O'Connor's an acknowledged master, but he's had his own nightmare interviews, starting with 300 seminarians who were convinced that the creature who strangled a fellow student in their chapel "was not another human being but the devil." Then there was the guy who told him, "Yeah, I know your mother. I think I been doin' your mother." The crime in question wasn't serious enough to trigger the adrenaline that usually carries O'Connor past insults. "It was not a good interview from that moment on," he admits. "It's easy for us to blame the bad guys, say, 'Stupid bastard, he ain't got nothin' to say.' But policemen lose interviews because the roles are reversed: The suspect stimulates the behavior of the policeman. They piss you off."
Most days, O'Connor's temper fuels a steady push for justice. His parents emigrated from Ireland, where his mom was terrorized by the Black & Tans (British forces sent to quell uprisings). Life here was harsh in a different way: Tom spent the first five years in an orphanage because his parents couldn't feed all eight kids. When they reunited, it was in ghetto housing in Wellston.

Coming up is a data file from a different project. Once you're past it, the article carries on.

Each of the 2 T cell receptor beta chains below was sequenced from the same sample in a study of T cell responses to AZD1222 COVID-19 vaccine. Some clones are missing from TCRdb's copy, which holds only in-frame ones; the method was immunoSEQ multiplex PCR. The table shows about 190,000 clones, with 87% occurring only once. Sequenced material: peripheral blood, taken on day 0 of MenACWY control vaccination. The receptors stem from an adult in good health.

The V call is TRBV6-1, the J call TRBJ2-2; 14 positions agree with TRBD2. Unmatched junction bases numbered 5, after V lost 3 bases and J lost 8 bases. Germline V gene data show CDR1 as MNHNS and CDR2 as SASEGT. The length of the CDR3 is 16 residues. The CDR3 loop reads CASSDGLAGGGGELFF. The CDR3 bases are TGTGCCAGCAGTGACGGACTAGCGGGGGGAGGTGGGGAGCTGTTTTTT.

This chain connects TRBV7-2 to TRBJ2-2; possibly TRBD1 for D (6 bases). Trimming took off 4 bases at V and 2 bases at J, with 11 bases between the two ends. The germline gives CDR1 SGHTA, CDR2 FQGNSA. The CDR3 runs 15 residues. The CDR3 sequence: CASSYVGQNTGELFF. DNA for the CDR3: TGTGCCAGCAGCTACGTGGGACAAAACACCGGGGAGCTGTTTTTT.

After high school, O'Connor joined the Marines and wound up a platoon sergeant in Vietnam. Then came the police academy, where he coupled Marine toughness and weapon skills with a deepening interest in abnormal psychology. "For normal people to think abnormally is difficult," he remarks. "That's the importance of empathy. You hear people say, 'Oh, he was the nicest guy' -- well, sure he was, in his own little world. They can't understand that dark little secret in the back of the mind where he harbored this intense rage."